Superbizarre Is Not Superb: Derivational Morphology Improves BERT's Interpretation of Complex Words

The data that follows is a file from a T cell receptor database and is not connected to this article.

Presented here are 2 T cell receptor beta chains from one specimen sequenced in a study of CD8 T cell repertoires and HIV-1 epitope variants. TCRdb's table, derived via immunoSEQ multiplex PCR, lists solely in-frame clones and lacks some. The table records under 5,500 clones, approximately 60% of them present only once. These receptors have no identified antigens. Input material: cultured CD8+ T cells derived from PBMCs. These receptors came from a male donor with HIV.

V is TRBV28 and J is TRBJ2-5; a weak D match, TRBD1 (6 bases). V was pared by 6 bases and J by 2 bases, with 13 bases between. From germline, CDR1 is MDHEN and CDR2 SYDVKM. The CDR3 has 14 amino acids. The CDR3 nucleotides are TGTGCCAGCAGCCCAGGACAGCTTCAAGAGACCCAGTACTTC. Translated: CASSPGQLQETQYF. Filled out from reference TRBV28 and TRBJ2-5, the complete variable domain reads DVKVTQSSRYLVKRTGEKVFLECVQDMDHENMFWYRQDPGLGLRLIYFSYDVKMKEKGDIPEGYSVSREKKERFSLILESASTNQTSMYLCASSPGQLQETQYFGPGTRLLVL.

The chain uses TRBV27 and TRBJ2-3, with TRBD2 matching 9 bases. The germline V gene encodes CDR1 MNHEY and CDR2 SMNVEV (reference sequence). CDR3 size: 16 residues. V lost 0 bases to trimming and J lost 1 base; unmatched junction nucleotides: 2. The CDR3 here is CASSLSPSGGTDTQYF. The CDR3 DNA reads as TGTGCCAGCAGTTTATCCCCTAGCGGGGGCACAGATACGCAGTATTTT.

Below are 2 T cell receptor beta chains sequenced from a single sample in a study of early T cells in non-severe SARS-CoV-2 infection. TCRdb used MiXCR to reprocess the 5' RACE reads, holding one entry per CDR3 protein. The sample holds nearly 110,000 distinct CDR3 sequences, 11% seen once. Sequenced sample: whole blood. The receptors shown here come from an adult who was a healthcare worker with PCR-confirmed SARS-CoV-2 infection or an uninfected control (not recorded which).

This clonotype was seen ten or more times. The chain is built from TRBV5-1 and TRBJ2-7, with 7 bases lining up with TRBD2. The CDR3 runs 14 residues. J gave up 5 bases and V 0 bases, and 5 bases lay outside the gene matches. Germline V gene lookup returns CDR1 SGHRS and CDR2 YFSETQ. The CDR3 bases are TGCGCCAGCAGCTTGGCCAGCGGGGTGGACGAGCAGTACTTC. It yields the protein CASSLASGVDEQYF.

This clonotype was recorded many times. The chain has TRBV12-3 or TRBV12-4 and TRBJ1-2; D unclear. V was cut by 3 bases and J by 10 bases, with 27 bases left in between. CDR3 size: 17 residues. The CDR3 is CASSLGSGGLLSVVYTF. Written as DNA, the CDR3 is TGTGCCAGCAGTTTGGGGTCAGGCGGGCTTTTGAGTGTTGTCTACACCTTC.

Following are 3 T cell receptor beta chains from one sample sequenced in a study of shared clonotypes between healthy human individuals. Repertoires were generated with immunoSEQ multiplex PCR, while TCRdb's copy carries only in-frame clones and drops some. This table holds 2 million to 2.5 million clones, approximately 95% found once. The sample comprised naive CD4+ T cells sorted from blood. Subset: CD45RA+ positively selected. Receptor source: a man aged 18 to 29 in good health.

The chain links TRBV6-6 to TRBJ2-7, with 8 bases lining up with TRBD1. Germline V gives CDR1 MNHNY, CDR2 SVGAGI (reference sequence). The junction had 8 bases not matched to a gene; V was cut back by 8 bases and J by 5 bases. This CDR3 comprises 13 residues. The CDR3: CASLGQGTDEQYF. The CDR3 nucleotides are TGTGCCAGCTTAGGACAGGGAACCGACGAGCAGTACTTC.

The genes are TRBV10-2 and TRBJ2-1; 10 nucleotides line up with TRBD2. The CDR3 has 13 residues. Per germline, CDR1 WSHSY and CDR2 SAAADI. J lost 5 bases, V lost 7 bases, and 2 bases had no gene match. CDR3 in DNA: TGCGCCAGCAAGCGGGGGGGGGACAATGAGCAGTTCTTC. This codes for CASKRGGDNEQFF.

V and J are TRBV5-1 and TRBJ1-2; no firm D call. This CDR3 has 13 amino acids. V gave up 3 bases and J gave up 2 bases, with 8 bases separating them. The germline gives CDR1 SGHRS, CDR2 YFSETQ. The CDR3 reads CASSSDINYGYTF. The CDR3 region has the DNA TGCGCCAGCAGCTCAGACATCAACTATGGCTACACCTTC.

How does the input segmentation of pretrained language models (PLMs) affect their interpretations of complex words? We present the first study investigating this question, taking BERT as the example PLM and focusing on its semantic representations of English derivatives. We show that PLMs can be interpreted as serial dual-route models, i.e., the meanings of complex words are either stored or else need to be computed from the subwords, which implies that maximally meaningful input tokens should allow for the best generalization on new words. This hypothesis is confirmed by a series of semantic probing tasks on which DelBERT (Derivation leveraging BERT), a model with derivational input segmentation, substantially outperforms BERT with WordPiece segmentation. Our results suggest that the generalization capabilities of PLMs could be further improved if a morphologically-informed vocabulary of input tokens were used.

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